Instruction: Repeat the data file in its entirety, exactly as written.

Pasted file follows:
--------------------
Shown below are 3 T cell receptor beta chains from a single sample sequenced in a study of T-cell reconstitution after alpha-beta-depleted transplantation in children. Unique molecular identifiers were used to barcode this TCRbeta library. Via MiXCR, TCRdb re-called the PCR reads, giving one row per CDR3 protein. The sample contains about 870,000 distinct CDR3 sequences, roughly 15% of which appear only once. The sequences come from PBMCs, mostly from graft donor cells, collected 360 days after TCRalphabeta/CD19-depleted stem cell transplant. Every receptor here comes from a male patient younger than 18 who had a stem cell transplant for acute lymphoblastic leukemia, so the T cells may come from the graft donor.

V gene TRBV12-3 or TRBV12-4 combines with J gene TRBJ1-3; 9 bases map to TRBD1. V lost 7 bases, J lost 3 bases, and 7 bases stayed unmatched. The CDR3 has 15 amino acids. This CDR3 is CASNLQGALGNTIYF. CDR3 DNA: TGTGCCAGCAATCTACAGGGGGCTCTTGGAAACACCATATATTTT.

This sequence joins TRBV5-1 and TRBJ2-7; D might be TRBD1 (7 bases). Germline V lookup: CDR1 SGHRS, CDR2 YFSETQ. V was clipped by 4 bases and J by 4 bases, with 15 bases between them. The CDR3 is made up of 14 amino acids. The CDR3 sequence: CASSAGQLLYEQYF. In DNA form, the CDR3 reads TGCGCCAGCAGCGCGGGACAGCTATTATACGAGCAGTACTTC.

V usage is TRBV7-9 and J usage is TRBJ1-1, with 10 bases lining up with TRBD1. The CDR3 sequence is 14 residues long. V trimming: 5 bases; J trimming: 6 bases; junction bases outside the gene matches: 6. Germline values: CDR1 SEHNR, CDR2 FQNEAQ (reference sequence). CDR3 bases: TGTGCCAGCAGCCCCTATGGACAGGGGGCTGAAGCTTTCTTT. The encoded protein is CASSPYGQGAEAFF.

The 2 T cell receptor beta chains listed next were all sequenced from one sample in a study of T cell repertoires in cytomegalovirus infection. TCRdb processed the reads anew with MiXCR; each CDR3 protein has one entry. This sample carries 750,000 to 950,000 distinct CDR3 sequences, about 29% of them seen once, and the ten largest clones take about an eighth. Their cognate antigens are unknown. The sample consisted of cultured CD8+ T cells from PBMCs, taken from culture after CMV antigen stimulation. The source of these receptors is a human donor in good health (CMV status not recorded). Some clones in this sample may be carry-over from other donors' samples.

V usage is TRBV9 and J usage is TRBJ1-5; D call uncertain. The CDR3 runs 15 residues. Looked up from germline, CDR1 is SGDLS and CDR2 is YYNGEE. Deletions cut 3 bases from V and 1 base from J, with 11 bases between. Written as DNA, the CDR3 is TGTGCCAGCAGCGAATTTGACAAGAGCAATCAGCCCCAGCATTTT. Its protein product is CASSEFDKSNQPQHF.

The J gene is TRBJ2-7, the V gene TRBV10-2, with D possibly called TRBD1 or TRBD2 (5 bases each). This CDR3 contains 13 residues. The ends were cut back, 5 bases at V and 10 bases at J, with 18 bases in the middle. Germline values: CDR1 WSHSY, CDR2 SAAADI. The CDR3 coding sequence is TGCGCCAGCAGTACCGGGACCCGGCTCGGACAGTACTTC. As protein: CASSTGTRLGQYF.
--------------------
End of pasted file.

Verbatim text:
Shown below are 3 T cell receptor beta chains from a single sample sequenced in a study of T-cell reconstitution after alpha-beta-depleted transplantation in children. Unique molecular identifiers were used to barcode this TCRbeta library. Via MiXCR, TCRdb re-called the PCR reads, giving one row per CDR3 protein. The sample contains about 870,000 distinct CDR3 sequences, roughly 15% of which appear only once. The sequences come from PBMCs, mostly from graft donor cells, collected 360 days after TCRalphabeta/CD19-depleted stem cell transplant. Every receptor here comes from a male patient younger than 18 who had a stem cell transplant for acute lymphoblastic leukemia, so the T cells may come from the graft donor.

V gene TRBV12-3 or TRBV12-4 combines with J gene TRBJ1-3; 9 bases map to TRBD1. V lost 7 bases, J lost 3 bases, and 7 bases stayed unmatched. The CDR3 has 15 amino acids. This CDR3 is CASNLQGALGNTIYF. CDR3 DNA: TGTGCCAGCAATCTACAGGGGGCTCTTGGAAACACCATATATTTT.

This sequence joins TRBV5-1 and TRBJ2-7; D might be TRBD1 (7 bases). Germline V lookup: CDR1 SGHRS, CDR2 YFSETQ. V was clipped by 4 bases and J by 4 bases, with 15 bases between them. The CDR3 is made up of 14 amino acids. The CDR3 sequence: CASSAGQLLYEQYF. In DNA form, the CDR3 reads TGCGCCAGCAGCGCGGGACAGCTATTATACGAGCAGTACTTC.

V usage is TRBV7-9 and J usage is TRBJ1-1, with 10 bases lining up with TRBD1. The CDR3 sequence is 14 residues long. V trimming: 5 bases; J trimming: 6 bases; junction bases outside the gene matches: 6. Germline values: CDR1 SEHNR, CDR2 FQNEAQ (reference sequence). CDR3 bases: TGTGCCAGCAGCCCCTATGGACAGGGGGCTGAAGCTTTCTTT. The encoded protein is CASSPYGQGAEAFF.

The 2 T cell receptor beta chains listed next were all sequenced from one sample in a study of T cell repertoires in cytomegalovirus infection. TCRdb processed the reads anew with MiXCR; each CDR3 protein has one entry. This sample carries 750,000 to 950,000 distinct CDR3 sequences, about 29% of them seen once, and the ten largest clones take about an eighth. Their cognate antigens are unknown. The sample consisted of cultured CD8+ T cells from PBMCs, taken from culture after CMV antigen stimulation. The source of these receptors is a human donor in good health (CMV status not recorded). Some clones in this sample may be carry-over from other donors' samples.

V usage is TRBV9 and J usage is TRBJ1-5; D call uncertain. The CDR3 runs 15 residues. Looked up from germline, CDR1 is SGDLS and CDR2 is YYNGEE. Deletions cut 3 bases from V and 1 base from J, with 11 bases between. Written as DNA, the CDR3 is TGTGCCAGCAGCGAATTTGACAAGAGCAATCAGCCCCAGCATTTT. Its protein product is CASSEFDKSNQPQHF.

The J gene is TRBJ2-7, the V gene TRBV10-2, with D possibly called TRBD1 or TRBD2 (5 bases each). This CDR3 contains 13 residues. The ends were cut back, 5 bases at V and 10 bases at J, with 18 bases in the middle. Germline values: CDR1 WSHSY, CDR2 SAAADI. The CDR3 coding sequence is TGCGCCAGCAGTACCGGGACCCGGCTCGGACAGTACTTC. As protein: CASSTGTRLGQYF.